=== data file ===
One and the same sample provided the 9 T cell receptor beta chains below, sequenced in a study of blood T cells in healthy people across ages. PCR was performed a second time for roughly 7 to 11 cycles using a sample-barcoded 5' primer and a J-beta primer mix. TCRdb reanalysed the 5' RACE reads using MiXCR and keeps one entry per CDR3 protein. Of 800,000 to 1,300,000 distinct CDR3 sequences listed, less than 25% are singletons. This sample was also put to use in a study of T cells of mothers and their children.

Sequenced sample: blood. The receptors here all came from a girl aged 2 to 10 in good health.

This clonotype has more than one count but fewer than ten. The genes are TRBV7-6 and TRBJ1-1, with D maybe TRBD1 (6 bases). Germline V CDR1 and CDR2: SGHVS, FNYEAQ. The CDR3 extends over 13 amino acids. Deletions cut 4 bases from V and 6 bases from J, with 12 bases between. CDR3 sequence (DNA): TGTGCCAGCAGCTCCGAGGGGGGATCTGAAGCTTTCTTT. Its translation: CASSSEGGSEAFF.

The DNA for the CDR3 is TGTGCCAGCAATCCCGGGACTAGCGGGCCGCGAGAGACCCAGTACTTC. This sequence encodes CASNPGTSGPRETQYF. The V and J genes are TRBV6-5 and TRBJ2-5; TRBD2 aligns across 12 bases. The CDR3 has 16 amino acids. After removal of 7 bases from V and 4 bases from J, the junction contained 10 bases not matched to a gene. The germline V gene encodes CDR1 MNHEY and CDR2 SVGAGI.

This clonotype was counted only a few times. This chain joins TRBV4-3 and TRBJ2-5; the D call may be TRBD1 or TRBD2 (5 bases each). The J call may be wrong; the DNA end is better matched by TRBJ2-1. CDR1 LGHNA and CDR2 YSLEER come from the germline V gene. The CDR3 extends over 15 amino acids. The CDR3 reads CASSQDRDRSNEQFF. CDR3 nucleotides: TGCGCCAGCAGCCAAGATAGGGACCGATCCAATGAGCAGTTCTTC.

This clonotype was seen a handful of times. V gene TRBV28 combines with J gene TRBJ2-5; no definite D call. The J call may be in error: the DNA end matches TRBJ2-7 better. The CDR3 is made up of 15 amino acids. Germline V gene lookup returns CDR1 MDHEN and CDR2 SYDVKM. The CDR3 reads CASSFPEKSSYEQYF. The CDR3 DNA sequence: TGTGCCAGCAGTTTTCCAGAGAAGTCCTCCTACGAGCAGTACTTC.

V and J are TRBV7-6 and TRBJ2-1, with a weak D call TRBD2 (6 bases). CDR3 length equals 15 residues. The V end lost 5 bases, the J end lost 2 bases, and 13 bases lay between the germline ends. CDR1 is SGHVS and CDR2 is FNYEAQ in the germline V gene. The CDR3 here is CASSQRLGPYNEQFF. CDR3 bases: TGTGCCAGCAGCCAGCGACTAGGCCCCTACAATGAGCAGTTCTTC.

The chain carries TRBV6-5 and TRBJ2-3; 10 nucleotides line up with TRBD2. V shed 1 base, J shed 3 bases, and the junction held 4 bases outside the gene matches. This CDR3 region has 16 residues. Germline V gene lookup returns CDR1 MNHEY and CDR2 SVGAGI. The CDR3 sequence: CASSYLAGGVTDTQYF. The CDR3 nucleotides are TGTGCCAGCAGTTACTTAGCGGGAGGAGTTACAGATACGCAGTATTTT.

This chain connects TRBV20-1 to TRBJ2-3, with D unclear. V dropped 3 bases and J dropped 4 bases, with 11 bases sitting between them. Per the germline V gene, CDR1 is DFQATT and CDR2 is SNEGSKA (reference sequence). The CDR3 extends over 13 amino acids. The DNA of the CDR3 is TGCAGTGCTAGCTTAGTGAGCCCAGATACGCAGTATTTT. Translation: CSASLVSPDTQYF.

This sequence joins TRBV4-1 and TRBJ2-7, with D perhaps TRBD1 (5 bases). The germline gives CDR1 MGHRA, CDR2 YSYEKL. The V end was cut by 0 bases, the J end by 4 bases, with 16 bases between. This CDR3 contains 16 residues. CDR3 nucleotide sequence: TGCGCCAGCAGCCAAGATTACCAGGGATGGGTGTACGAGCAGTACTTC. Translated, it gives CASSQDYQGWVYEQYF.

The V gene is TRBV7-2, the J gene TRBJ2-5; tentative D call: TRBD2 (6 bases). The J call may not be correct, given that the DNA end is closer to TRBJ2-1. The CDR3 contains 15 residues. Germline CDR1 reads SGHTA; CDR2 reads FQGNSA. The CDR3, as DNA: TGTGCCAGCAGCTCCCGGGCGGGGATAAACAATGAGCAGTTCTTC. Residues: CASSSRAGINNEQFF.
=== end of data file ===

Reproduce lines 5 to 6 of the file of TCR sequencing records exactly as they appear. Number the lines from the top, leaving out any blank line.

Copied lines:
This clonotype was counted only a few times. This chain joins TRBV4-3 and TRBJ2-5; the D call may be TRBD1 or TRBD2 (5 bases each). The J call may be wrong; the DNA end is better matched by TRBJ2-1. CDR1 LGHNA and CDR2 YSLEER come from the germline V gene. The CDR3 extends over 15 amino acids. The CDR3 reads CASSQDRDRSNEQFF. CDR3 nucleotides: TGCGCCAGCAGCCAAGATAGGGACCGATCCAATGAGCAGTTCTTC.

This clonotype was seen a handful of times. V gene TRBV28 combines with J gene TRBJ2-5; no definite D call. The J call may be in error: the DNA end matches TRBJ2-7 better. The CDR3 is made up of 15 amino acids. Germline V gene lookup returns CDR1 MDHEN and CDR2 SYDVKM. The CDR3 reads CASSFPEKSSYEQYF. The CDR3 DNA sequence: TGTGCCAGCAGTTTTCCAGAGAAGTCCTCCTACGAGCAGTACTTC.